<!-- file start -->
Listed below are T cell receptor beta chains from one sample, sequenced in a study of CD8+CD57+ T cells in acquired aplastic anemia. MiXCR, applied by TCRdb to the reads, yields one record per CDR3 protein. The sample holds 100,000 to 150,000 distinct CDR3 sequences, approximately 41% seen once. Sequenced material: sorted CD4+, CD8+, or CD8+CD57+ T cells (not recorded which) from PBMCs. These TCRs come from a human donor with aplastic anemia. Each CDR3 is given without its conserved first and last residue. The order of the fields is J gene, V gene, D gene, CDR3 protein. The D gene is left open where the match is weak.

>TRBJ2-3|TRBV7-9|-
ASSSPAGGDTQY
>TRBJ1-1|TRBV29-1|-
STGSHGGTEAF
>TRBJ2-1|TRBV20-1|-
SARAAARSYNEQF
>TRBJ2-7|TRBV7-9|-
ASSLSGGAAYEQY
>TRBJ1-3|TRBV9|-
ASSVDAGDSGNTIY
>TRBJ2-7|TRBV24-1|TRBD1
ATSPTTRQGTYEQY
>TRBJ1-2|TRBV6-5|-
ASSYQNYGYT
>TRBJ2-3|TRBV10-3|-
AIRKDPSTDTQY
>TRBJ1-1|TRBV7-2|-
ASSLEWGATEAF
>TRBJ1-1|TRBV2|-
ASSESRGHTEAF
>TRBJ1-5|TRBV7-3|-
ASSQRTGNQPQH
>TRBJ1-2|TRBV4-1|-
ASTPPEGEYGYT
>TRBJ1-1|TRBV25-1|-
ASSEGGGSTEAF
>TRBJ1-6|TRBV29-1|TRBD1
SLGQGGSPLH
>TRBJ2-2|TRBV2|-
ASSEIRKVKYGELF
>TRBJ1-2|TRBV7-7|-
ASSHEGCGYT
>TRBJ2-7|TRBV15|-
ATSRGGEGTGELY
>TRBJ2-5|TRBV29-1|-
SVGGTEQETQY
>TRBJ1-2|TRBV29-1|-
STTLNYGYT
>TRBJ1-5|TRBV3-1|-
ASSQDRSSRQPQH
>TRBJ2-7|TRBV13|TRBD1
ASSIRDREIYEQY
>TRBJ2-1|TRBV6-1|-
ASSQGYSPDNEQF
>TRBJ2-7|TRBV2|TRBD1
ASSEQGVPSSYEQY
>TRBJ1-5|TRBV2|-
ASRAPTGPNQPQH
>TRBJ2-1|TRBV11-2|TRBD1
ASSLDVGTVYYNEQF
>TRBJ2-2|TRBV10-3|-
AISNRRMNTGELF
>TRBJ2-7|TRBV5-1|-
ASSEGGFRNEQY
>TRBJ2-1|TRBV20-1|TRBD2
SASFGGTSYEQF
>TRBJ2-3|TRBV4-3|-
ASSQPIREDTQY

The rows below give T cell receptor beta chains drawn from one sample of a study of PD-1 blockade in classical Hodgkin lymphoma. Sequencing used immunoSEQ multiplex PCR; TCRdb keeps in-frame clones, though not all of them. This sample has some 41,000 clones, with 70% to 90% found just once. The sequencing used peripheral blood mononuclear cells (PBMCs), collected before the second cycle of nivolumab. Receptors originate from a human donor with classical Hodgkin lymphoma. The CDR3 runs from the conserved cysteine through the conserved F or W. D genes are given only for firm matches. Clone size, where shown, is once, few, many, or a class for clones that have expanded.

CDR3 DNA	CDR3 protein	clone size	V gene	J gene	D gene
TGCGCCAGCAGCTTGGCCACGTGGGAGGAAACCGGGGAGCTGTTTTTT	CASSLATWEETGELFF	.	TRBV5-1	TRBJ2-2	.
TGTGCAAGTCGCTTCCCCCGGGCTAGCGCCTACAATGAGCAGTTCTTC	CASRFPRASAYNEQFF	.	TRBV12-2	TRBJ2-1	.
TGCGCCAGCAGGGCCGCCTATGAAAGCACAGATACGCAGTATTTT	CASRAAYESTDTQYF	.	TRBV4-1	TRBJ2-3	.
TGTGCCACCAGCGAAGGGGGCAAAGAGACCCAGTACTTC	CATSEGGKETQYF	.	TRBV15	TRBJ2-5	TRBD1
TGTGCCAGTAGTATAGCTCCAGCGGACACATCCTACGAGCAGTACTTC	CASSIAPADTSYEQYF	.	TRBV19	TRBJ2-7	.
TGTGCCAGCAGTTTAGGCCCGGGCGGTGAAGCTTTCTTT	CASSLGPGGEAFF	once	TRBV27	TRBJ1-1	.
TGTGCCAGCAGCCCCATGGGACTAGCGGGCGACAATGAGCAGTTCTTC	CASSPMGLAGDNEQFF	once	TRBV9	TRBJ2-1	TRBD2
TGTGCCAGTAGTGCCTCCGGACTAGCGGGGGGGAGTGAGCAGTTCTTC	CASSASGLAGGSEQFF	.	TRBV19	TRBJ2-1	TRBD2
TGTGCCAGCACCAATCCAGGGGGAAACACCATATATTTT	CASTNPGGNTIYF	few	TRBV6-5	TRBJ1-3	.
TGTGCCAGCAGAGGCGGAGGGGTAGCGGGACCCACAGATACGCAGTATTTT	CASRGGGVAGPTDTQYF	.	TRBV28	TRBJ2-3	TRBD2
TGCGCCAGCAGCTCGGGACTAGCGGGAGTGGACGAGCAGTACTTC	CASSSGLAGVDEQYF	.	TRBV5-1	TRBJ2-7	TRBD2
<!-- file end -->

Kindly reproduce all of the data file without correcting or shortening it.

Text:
Listed below are T cell receptor beta chains from one sample, sequenced in a study of CD8+CD57+ T cells in acquired aplastic anemia. MiXCR, applied by TCRdb to the reads, yields one record per CDR3 protein. The sample holds 100,000 to 150,000 distinct CDR3 sequences, approximately 41% seen once. Sequenced material: sorted CD4+, CD8+, or CD8+CD57+ T cells (not recorded which) from PBMCs. These TCRs come from a human donor with aplastic anemia. Each CDR3 is given without its conserved first and last residue. The order of the fields is J gene, V gene, D gene, CDR3 protein. The D gene is left open where the match is weak.

>TRBJ2-3|TRBV7-9|-
ASSSPAGGDTQY
>TRBJ1-1|TRBV29-1|-
STGSHGGTEAF
>TRBJ2-1|TRBV20-1|-
SARAAARSYNEQF
>TRBJ2-7|TRBV7-9|-
ASSLSGGAAYEQY
>TRBJ1-3|TRBV9|-
ASSVDAGDSGNTIY
>TRBJ2-7|TRBV24-1|TRBD1
ATSPTTRQGTYEQY
>TRBJ1-2|TRBV6-5|-
ASSYQNYGYT
>TRBJ2-3|TRBV10-3|-
AIRKDPSTDTQY
>TRBJ1-1|TRBV7-2|-
ASSLEWGATEAF
>TRBJ1-1|TRBV2|-
ASSESRGHTEAF
>TRBJ1-5|TRBV7-3|-
ASSQRTGNQPQH
>TRBJ1-2|TRBV4-1|-
ASTPPEGEYGYT
>TRBJ1-1|TRBV25-1|-
ASSEGGGSTEAF
>TRBJ1-6|TRBV29-1|TRBD1
SLGQGGSPLH
>TRBJ2-2|TRBV2|-
ASSEIRKVKYGELF
>TRBJ1-2|TRBV7-7|-
ASSHEGCGYT
>TRBJ2-7|TRBV15|-
ATSRGGEGTGELY
>TRBJ2-5|TRBV29-1|-
SVGGTEQETQY
>TRBJ1-2|TRBV29-1|-
STTLNYGYT
>TRBJ1-5|TRBV3-1|-
ASSQDRSSRQPQH
>TRBJ2-7|TRBV13|TRBD1
ASSIRDREIYEQY
>TRBJ2-1|TRBV6-1|-
ASSQGYSPDNEQF
>TRBJ2-7|TRBV2|TRBD1
ASSEQGVPSSYEQY
>TRBJ1-5|TRBV2|-
ASRAPTGPNQPQH
>TRBJ2-1|TRBV11-2|TRBD1
ASSLDVGTVYYNEQF
>TRBJ2-2|TRBV10-3|-
AISNRRMNTGELF
>TRBJ2-7|TRBV5-1|-
ASSEGGFRNEQY
>TRBJ2-1|TRBV20-1|TRBD2
SASFGGTSYEQF
>TRBJ2-3|TRBV4-3|-
ASSQPIREDTQY

The rows below give T cell receptor beta chains drawn from one sample of a study of PD-1 blockade in classical Hodgkin lymphoma. Sequencing used immunoSEQ multiplex PCR; TCRdb keeps in-frame clones, though not all of them. This sample has some 41,000 clones, with 70% to 90% found just once. The sequencing used peripheral blood mononuclear cells (PBMCs), collected before the second cycle of nivolumab. Receptors originate from a human donor with classical Hodgkin lymphoma. The CDR3 runs from the conserved cysteine through the conserved F or W. D genes are given only for firm matches. Clone size, where shown, is once, few, many, or a class for clones that have expanded.

CDR3 DNA	CDR3 protein	clone size	V gene	J gene	D gene
TGCGCCAGCAGCTTGGCCACGTGGGAGGAAACCGGGGAGCTGTTTTTT	CASSLATWEETGELFF	.	TRBV5-1	TRBJ2-2	.
TGTGCAAGTCGCTTCCCCCGGGCTAGCGCCTACAATGAGCAGTTCTTC	CASRFPRASAYNEQFF	.	TRBV12-2	TRBJ2-1	.
TGCGCCAGCAGGGCCGCCTATGAAAGCACAGATACGCAGTATTTT	CASRAAYESTDTQYF	.	TRBV4-1	TRBJ2-3	.
TGTGCCACCAGCGAAGGGGGCAAAGAGACCCAGTACTTC	CATSEGGKETQYF	.	TRBV15	TRBJ2-5	TRBD1
TGTGCCAGTAGTATAGCTCCAGCGGACACATCCTACGAGCAGTACTTC	CASSIAPADTSYEQYF	.	TRBV19	TRBJ2-7	.
TGTGCCAGCAGTTTAGGCCCGGGCGGTGAAGCTTTCTTT	CASSLGPGGEAFF	once	TRBV27	TRBJ1-1	.
TGTGCCAGCAGCCCCATGGGACTAGCGGGCGACAATGAGCAGTTCTTC	CASSPMGLAGDNEQFF	once	TRBV9	TRBJ2-1	TRBD2
TGTGCCAGTAGTGCCTCCGGACTAGCGGGGGGGAGTGAGCAGTTCTTC	CASSASGLAGGSEQFF	.	TRBV19	TRBJ2-1	TRBD2
TGTGCCAGCACCAATCCAGGGGGAAACACCATATATTTT	CASTNPGGNTIYF	few	TRBV6-5	TRBJ1-3	.
TGTGCCAGCAGAGGCGGAGGGGTAGCGGGACCCACAGATACGCAGTATTTT	CASRGGGVAGPTDTQYF	.	TRBV28	TRBJ2-3	TRBD2
TGCGCCAGCAGCTCGGGACTAGCGGGAGTGGACGAGCAGTACTTC	CASSSGLAGVDEQYF	.	TRBV5-1	TRBJ2-7	TRBD2